Even with the new bilateral agreement that resulted from pressure from labor rights groups, Jaradat found that while “this all looked good on paper … on the ground, little has changed for Thai workers.”

Israel’s restrictions on migrant workers reflect the government’s fear of them as a demographic threat, the author argues.

Israeli policy prevents migrant workers from bringing a member of their immediate family with them. Migrant workers are not allowed to have children or even romantic relationships. Until an Israeli high court ruling in 2011, infants as young as three months old could be separated from their mothers and deported.

African asylum seekers, who, at the peak, numbered as many as 60,000 in Israel at one time, faced infiltration laws originally used against Palestinian refugees. Refugees were not allowed to apply for asylum and were held in prisons and desert tent camps for terms that arbitrarily ranged from days to years.

Although Israel signed the 1951 United Nations Refugee Convention, in the more than 60 years since, it has granted refugee status to fewer than 200 people, according to the author.

A xenophobic society

The Unchosen is about much more than the heartbreaking accounts of migrant workers seeking a decent life and refugees escaping genocidal wars and brutal authoritarian regimes. It also documents the resistance waged by both migrant workers and asylum seekers and the gradual awakening of Jewish Israelis to the nature of their government.

For a small group of Israelis, the author notes, witnessing the treatment of Israel’s new “Others” “opened the door to questioning everything about Israel. For some, these issues became their ‘breaking point with Zionism,’” which she defines as a “state where Jews have the majority and hegemony.”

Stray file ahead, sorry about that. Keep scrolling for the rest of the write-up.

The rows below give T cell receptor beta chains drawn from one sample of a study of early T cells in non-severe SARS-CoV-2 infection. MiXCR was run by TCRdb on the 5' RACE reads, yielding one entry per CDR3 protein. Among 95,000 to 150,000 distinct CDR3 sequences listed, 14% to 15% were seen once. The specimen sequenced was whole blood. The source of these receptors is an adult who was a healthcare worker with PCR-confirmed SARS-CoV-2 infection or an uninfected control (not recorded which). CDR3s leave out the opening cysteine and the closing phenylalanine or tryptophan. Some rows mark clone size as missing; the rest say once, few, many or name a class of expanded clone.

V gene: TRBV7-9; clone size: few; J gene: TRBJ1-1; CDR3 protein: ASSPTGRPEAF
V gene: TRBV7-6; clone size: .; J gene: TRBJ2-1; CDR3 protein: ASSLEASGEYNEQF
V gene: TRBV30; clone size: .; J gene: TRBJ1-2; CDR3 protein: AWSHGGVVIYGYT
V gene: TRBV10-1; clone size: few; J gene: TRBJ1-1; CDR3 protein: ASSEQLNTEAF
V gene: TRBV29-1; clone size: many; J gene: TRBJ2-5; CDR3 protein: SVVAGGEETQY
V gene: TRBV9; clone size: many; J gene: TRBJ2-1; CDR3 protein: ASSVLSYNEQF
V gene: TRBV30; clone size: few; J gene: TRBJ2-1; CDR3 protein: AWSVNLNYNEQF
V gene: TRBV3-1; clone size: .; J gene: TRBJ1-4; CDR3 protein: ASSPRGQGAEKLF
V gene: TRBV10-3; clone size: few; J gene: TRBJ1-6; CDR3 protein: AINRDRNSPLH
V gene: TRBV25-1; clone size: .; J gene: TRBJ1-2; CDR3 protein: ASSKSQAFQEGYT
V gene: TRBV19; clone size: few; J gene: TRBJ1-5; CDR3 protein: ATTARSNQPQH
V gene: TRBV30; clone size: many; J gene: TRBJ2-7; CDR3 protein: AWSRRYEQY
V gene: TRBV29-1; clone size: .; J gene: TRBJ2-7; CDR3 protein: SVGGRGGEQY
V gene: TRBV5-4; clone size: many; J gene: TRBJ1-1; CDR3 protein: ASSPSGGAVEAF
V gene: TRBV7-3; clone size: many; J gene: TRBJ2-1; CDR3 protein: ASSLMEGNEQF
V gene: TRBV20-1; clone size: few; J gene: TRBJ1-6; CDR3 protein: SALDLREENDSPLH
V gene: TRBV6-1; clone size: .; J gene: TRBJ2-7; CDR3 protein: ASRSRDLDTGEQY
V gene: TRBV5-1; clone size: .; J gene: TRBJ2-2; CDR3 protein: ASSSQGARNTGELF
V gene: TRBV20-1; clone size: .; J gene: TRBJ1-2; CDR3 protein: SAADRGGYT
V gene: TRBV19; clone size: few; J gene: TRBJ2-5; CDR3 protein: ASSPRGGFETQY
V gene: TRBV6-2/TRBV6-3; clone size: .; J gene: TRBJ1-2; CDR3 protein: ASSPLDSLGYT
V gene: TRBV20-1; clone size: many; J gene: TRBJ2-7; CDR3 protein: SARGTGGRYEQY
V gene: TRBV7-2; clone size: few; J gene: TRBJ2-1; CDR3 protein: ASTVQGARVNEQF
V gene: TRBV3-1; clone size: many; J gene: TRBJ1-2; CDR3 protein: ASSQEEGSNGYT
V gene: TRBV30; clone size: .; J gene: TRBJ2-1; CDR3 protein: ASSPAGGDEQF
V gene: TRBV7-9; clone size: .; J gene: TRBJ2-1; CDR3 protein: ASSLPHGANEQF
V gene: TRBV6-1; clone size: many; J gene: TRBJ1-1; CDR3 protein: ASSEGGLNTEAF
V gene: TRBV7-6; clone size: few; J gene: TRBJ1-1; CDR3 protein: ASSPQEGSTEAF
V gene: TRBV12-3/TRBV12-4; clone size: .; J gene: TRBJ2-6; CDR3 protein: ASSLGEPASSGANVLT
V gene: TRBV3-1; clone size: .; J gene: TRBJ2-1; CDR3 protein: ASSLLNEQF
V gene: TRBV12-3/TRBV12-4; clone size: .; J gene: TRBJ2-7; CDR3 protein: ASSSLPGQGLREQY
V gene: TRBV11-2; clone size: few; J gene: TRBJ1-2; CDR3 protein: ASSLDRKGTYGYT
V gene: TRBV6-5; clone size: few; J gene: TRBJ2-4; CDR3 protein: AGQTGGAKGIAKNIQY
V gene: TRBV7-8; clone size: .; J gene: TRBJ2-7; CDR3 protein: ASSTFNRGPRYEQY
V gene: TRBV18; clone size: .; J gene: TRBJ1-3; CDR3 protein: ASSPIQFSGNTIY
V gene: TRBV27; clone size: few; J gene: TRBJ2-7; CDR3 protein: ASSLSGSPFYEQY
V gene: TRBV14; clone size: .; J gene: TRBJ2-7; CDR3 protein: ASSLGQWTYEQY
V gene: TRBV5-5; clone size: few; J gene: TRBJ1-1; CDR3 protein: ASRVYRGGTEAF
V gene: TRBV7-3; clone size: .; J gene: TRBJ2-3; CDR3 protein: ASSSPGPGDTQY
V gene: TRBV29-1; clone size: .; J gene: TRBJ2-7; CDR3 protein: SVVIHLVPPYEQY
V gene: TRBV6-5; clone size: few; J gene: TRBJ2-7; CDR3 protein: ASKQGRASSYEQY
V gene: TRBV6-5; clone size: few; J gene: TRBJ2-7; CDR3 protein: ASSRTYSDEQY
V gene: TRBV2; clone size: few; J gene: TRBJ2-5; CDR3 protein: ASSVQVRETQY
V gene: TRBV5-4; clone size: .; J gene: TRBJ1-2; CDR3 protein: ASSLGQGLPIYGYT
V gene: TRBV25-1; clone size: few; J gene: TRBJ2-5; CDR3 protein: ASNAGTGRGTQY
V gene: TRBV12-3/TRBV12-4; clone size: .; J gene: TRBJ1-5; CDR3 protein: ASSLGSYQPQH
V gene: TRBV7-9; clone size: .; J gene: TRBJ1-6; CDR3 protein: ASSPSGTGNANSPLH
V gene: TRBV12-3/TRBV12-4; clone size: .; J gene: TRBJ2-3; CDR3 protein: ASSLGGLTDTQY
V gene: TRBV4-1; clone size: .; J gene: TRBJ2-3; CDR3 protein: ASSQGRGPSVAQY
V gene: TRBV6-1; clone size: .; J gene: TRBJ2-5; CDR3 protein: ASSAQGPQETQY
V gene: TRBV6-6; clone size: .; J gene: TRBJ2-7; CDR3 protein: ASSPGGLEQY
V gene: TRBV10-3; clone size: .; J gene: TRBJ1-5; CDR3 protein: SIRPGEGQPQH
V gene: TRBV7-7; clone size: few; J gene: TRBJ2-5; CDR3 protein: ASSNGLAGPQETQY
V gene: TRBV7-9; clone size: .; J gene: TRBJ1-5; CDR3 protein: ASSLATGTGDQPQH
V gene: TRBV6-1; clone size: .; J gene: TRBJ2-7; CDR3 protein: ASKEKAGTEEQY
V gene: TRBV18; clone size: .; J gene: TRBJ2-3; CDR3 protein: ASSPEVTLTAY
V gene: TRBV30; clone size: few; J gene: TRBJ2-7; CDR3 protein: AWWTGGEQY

The author herself relates to this questioning. Working with leftist Israeli groups seeking to reform Israel’s treatment of migrant workers and refugees, she questioned why no one was making the connection with Israel’s treatment of the Palestinians.

“Why weren’t we talking about the first expulsion” of the Palestinians in 1948, she asked herself. Why wasn’t the connection being made between night raids on migrant worker homes and night raids on Palestinian homes?

She approached the leader of a group called Israeli Children and got this reply: “I do see a connection … But I don’t want to talk about it. One of the big reasons this fight is succeeding is because we’re trying not to be political.”

Ultimately, however, the “fight” was not succeeding. As the years wore on, in the author’s view, Israeli society turned ever more right-wing and xenophobic.

In 2015, an Eritrean refugee was mistaken for a Palestinian assailant during an attack that killed one Israeli soldier and injured several bystanders. The Eritrean man, Haftom Zarhum, was shot by a security guard, and then a lynch mob kicked and spat on him, contributing to his death.

Jaradat was aware that every year her husband, a Palestinian from the West Bank, needed to apply for a permit just to live with her in Israel. She reached a final conclusion: she got out.

Rod Such is a former editor for World Book and Encarta encyclopedias. He lives in Portland, Oregon, and is active with the Occupation-Free Portland campaign.